Compliance with U.N. Sanctions on North Korea. In July 2013, the discovery of a weapons shipment aboard a North Korean ship that had left Cuba on its way back to North Korea raised questions about the nature of Cuban-North Korean relations and about Cuba's compliance with U.N. sanctions against North Korea. Panama had detained the North Korean ship as it prepared to enter the Panama Canal due to suspicion that the ship was carrying illicit narcotics; instead, the ship was found to be carrying military weapons. The U.N. Security Council's Panel of Experts for North Korea visited Panama in August 2013 and issued a report on the incident in March 2014. The Panel of Experts concluded that both the shipment and the transaction between Cuba and North Korea were violations of U.N. sanctions banning weapons transfers to North Korea. |61| In July 2014, the U.N. Security Council imposed sanctions on the operator of the North Korean ship, and the company is now subject to an international asset freeze. |62| U.S. Ambassador to the United Nations Samantha Power described the North Korean ship incident as a "cynical, outrageous and illegal attempt by Cuba and North Korea to circumvent United Nations sanctions." |63|
In the early 1960s, U.S.-Cuban relations deteriorated sharply when Fidel Castro began to build a repressive communist dictatorship and moved his country toward close relations with the Soviet Union. The often tense and hostile nature of the U.S.-Cuban relationship is illustrated by such events and actions as U.S. covert operations to overthrow the Castro government culminating in the ill-fated April 1961 Bay of Pigs invasion; the October 1962 missile crisis in which the United States confronted the Soviet Union over its attempt to place offensive nuclear missiles in Cuba; Cuban support for guerrilla insurgencies and military support for revolutionary governments in Africa and the Western Hemisphere; the 1980 exodus of around 125,000 Cubans to the United States in the so-called Mariel boatlift; the 1994 exodus of more than 30,000 Cubans who were interdicted and housed at U.S. facilities in Guantanamo and Panama; and the 1996 shootdown by Cuban fighter jets of two U.S. civilian planes operated by the Cuban-American group Brothers to the Rescue, which resulted in the deaths of four U.S. crew members.
Beginning in the early 1960s, U.S. policy toward Cuba consisted largely of isolating the island nation through comprehensive economic sanctions, including an embargo on trade and financial transactions. President Kennedy proclaimed an embargo on trade between the United States and Cuba in February 1962, |65| citing Section 620(a) of the Foreign Assistance Act of 1961 (FAA), which authorizes the President "to establish and maintain a total embargo upon all trade between the United States and Cuba." |66| At the same time, the Department of the Treasury issued the Cuban Import Regulations to deny the importation into the United States of all goods imported from or through Cuba. |67| The authority for the embargo was later expanded in March 1962 to include the Trading with the Enemy Act (TWEA). |68|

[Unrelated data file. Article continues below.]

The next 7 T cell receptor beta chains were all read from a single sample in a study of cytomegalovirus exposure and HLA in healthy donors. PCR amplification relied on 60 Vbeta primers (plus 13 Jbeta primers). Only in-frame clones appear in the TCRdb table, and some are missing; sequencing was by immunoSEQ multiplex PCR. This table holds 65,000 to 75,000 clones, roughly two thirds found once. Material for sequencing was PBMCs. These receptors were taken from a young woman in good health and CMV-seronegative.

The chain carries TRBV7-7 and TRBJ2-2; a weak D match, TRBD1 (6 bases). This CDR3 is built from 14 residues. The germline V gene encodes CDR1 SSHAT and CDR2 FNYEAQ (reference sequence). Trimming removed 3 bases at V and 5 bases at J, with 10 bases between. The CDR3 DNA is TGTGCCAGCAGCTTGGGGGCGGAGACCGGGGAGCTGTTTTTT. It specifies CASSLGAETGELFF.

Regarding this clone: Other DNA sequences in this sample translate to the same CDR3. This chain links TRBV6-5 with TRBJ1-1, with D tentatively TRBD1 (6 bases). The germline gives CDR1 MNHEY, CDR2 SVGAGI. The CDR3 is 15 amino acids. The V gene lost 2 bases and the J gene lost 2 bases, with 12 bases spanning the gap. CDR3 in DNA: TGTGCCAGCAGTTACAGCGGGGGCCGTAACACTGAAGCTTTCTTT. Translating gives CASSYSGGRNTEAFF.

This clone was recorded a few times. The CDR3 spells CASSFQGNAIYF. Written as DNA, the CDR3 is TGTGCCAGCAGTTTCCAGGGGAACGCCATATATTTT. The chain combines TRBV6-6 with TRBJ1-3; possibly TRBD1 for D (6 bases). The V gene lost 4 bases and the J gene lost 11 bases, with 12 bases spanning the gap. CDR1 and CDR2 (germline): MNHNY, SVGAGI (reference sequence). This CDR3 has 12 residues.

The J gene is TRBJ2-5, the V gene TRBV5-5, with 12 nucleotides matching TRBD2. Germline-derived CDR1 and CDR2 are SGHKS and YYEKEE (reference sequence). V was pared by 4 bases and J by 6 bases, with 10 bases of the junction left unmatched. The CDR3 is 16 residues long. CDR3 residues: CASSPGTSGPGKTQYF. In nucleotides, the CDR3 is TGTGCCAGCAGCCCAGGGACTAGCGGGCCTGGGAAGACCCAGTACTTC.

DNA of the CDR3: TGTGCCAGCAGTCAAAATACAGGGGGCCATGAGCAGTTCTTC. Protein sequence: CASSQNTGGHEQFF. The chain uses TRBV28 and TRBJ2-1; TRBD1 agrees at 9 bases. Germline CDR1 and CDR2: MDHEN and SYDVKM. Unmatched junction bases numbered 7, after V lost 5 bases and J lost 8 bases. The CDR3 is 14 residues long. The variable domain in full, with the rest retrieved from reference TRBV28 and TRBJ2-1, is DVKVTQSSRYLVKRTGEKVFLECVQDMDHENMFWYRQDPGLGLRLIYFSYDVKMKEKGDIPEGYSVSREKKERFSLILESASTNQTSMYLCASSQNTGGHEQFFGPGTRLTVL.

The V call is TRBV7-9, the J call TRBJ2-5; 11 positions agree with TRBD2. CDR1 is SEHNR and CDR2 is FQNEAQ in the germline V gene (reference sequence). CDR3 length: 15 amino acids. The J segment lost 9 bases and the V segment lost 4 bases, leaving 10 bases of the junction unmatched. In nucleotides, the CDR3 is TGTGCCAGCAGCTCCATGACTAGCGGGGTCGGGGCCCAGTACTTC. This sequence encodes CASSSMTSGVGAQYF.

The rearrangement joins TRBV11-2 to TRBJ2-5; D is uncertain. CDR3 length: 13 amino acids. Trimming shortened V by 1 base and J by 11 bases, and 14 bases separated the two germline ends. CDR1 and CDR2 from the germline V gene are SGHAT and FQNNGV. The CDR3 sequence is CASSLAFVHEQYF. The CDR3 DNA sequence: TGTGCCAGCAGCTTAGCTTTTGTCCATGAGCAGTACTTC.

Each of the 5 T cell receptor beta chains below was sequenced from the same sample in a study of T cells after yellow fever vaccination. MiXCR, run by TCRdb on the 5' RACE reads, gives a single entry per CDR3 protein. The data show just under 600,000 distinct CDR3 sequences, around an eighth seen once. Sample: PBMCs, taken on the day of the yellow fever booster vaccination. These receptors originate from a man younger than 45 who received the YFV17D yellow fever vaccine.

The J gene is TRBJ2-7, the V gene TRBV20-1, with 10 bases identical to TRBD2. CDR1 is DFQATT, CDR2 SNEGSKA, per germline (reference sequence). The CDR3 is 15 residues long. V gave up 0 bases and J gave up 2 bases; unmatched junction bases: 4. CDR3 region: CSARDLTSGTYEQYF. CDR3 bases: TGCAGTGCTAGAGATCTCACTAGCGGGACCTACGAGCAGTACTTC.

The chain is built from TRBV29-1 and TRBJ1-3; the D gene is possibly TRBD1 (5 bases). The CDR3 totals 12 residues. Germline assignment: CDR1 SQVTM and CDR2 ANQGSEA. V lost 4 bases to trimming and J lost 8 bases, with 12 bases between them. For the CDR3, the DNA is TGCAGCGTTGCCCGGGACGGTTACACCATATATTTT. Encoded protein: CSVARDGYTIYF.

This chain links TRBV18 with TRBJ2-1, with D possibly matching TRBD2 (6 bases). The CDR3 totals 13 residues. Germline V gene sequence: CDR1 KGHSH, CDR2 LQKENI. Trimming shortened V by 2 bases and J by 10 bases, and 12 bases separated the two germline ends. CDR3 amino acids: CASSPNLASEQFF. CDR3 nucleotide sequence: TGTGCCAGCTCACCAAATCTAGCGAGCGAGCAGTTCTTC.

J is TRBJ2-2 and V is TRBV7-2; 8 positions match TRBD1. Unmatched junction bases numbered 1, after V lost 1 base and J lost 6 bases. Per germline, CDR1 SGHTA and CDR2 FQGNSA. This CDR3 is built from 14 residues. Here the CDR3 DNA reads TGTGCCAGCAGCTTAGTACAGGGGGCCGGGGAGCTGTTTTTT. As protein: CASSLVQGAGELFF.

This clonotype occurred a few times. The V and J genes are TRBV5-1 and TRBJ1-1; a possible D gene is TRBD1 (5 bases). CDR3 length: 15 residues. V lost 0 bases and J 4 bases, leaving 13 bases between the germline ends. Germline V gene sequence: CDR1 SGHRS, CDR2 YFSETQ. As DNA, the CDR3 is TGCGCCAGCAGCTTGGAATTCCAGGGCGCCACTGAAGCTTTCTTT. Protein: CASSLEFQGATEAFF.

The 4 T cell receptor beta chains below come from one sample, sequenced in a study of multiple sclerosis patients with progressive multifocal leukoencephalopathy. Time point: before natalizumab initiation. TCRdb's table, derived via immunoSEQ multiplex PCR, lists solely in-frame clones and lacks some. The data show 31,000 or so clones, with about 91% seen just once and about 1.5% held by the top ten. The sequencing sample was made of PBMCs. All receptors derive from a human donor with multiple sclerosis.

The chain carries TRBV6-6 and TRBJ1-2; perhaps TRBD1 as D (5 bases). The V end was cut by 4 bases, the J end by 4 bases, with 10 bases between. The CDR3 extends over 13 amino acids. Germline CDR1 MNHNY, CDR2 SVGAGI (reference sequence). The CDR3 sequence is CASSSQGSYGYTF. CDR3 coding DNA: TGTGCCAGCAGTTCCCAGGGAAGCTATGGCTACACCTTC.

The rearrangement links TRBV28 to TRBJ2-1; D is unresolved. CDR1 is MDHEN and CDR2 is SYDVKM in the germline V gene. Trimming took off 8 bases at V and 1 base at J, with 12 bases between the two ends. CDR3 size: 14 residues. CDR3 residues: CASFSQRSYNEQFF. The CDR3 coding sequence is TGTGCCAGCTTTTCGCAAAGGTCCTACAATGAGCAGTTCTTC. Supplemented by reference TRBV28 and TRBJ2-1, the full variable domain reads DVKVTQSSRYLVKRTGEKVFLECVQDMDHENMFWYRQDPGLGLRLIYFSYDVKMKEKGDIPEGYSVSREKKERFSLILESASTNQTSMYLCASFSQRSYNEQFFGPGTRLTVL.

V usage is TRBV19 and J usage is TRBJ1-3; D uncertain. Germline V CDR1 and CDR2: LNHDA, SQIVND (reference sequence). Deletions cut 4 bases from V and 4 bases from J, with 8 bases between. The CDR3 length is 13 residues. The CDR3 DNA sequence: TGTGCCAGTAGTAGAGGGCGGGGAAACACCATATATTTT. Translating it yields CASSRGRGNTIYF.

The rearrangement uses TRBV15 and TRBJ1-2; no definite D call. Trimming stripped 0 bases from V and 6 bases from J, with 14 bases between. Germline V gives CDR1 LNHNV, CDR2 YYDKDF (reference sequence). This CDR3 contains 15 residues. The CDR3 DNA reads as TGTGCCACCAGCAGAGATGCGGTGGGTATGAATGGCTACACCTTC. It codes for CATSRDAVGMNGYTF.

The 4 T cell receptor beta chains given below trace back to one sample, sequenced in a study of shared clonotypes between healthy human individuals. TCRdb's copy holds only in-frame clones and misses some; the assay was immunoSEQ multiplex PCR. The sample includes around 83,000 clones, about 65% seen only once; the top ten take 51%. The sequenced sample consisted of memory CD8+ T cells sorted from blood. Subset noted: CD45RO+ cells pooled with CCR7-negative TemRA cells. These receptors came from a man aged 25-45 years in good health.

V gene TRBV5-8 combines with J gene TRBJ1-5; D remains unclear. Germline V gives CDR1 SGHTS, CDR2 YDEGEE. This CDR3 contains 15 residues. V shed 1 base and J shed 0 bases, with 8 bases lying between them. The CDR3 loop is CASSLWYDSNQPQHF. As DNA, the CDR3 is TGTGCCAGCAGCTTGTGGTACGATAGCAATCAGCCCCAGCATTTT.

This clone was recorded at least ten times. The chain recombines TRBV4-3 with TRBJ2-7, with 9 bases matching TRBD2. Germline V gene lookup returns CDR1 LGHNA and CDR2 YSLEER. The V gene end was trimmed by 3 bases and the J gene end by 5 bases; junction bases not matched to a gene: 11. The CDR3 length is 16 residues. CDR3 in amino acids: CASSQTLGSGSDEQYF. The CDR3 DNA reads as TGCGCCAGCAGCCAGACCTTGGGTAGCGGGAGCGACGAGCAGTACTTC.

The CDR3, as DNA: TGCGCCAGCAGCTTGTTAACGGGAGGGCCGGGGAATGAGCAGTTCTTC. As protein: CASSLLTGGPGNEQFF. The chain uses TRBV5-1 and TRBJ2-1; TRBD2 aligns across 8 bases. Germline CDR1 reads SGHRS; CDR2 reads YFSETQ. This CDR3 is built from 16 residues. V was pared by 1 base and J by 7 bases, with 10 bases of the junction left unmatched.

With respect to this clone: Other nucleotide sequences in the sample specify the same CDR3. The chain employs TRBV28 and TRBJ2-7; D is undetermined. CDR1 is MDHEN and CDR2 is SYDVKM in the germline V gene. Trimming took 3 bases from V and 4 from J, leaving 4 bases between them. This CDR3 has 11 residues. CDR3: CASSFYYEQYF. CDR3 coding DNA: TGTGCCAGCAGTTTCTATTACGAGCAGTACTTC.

In July 1963, the Department of the Treasury revoked the Cuban Import Regulations and replaced them with the more comprehensive Cuban Assets Control Regulations (CACR)—31 C.F.R. Part 515—under the authority of TWEA and Section 620(a) of the FAA. |69| The CACR, which include a prohibition on most financial transactions with Cuba and a freeze of Cuban government assets in the United States, remain the main body of Cuba embargo regulations and have been amended many times over the years to reflect changes in policy. They are administered by the Department of the Treasury's Office of Foreign Assets Control (OFAC) and prohibit financial transactions as well as trade transactions with Cuba. The CACR also require that all exports to Cuba be licensed by the Department of Commerce, Bureau of Industry and Security, under the provisions of the Export Administration Act of 1979, as amended. |70| The Export Administration Regulations (EAR) are found at 15 C.F.R. Sections 730-774. |71|